Genetically engineered crops to increase carbon capture?

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Plants are like factories that naturally capture carbon. A new research program has been announced that aims to improve the natural carbon storage capacity of these plants through genetic manipulation.

The University of Berkeley’s Innovative Genomics Institute (“IGI”) has announced a new program that uses innovative genetic engineering tools to improve plants’ carbon storage capacity. IGI is a research institute established by Dr. Jennifer Doudna, who co-developed ‘CRISPR’ technology, also called gene scissors technology. The initial program will run for three years and will receive a $11 million grant from a foundation run by Mark Zuckerberg and Priscilla Chan.

The study is part of an effort by scientists to find ways to capture carbon dioxide already in the atmosphere to slow climate change. A massive increase in plants’ natural ability to absorb carbon dioxide could help cool the warming planet.

While many people think of trees when they think of plants’ carbon-storage capacity, this IGI study focused on crops. IGI managing director Brad Ringeisen cited the ‘timing’ issue as the reason for the lab’s choice of crops. Trees are long-lived, allowing them to store carbon for decades or even hundreds of years, but faster-growing crops are advantageous if researchers want to speed up the testing process.

One of the main goals of the IGI study, Lingeisen says, is to make small changes to photosynthesis to make plants grow faster. Modifying the enzymes involved in photosynthesis could eliminate reactions that don’t help plants continue to store carbon, including some reactions that actually release carbon dioxide.

However, photosynthesis is not the only part of the study. This is because the carbon stored in plants is usually released back into the air after soil microbes, animals or humans eat the plants. Therefore, trapping carbon in the soil or finding other ways to store it is just as important as capturing it in the first place.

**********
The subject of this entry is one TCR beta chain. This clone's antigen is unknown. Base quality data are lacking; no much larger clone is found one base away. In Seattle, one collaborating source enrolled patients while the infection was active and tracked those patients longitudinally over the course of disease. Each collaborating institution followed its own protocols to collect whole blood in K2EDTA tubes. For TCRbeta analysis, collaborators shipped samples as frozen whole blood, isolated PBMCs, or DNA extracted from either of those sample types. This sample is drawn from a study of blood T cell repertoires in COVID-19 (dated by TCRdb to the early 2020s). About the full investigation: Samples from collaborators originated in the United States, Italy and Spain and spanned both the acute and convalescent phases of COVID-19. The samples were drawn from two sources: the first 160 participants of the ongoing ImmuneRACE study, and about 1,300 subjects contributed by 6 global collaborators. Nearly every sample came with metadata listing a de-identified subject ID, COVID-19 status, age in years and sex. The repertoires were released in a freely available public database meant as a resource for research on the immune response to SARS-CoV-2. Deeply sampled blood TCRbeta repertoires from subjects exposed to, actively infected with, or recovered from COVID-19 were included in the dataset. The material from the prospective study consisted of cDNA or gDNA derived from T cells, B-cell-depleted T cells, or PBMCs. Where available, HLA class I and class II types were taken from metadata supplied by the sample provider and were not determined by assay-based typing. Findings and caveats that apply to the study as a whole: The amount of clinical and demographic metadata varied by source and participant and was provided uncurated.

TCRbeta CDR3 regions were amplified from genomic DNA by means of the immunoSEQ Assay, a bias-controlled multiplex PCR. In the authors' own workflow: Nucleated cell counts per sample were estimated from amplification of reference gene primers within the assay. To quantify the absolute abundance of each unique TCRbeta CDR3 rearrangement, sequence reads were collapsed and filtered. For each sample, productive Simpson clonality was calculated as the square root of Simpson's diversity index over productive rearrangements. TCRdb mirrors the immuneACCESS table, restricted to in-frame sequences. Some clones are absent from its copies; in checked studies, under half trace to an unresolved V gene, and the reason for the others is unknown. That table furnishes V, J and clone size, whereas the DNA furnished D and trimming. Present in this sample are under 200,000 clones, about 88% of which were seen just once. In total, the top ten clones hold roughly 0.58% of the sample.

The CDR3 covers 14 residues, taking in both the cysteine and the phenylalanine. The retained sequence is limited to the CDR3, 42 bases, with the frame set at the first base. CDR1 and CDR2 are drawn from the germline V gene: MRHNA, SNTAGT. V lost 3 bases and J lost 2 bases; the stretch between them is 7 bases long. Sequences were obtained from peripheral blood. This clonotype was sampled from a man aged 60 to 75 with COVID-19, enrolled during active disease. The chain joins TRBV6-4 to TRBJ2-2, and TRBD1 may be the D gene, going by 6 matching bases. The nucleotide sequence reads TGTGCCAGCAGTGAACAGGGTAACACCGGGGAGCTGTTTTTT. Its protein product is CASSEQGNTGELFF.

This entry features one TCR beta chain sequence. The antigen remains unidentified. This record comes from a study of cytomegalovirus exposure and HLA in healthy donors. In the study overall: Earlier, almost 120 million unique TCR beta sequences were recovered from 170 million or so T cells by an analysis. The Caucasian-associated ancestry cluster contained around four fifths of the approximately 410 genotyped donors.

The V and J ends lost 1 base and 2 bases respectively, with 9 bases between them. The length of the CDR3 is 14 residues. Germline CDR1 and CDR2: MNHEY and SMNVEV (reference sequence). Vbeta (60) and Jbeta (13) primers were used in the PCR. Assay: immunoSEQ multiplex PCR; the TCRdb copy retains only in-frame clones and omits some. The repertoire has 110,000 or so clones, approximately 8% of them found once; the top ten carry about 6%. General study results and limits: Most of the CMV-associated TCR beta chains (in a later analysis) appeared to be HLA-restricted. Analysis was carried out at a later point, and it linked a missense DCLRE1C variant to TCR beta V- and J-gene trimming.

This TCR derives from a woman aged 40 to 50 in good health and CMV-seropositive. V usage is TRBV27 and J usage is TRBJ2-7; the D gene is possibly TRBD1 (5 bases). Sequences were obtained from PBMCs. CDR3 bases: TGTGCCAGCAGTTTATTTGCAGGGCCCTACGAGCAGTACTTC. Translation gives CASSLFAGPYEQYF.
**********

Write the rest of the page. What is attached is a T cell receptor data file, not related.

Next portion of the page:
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Making the root system bigger and deeper can help store more carbon in the soil. This is because when a plant dies and a part of it remains deep in the ground, the carbon trapped in that part is difficult to quickly release into the air. Lingeisen said the options for carbon storage aren’t the only ones with roots. Genetically engineered plants can also be made from bio-oil or biochar that is injected deep into the ground for carbon storage.

It will be difficult to optimize plants for carbon removal, says Daniel Voytas, a genetic engineer at the University of Minnesota and member of IGI’s scientific advisory board.

He points out that precise genetic manipulation can be difficult because most of the traits the researchers want to modify in plants are influenced by a variety of genes. For some plants, such as tobacco and rice, various studies have already been conducted so that researchers can better understand how they are genetically engineered, but the genetics of other plants is not well known, which can make it difficult for researchers.

Lingaisen said that most of the initial IGI research on photosynthesis and the root system will focus on rice. At the same time, IGI will also focus on developing better ways to genetically engineer ‘sorghum’, a major crop that has hitherto been particularly difficult to research. Based on these studies, the research team hopes that one day, we will be able to improve our understanding of soil microbes and even manipulate the genes of those microbes.

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“It won’t be easy, but we’re going through a complicated process,” says Ringeisen. Ultimately, he hopes that when it comes to climate change, “plants, microbes and agriculture are not part of the problem, but part of the real solution.”

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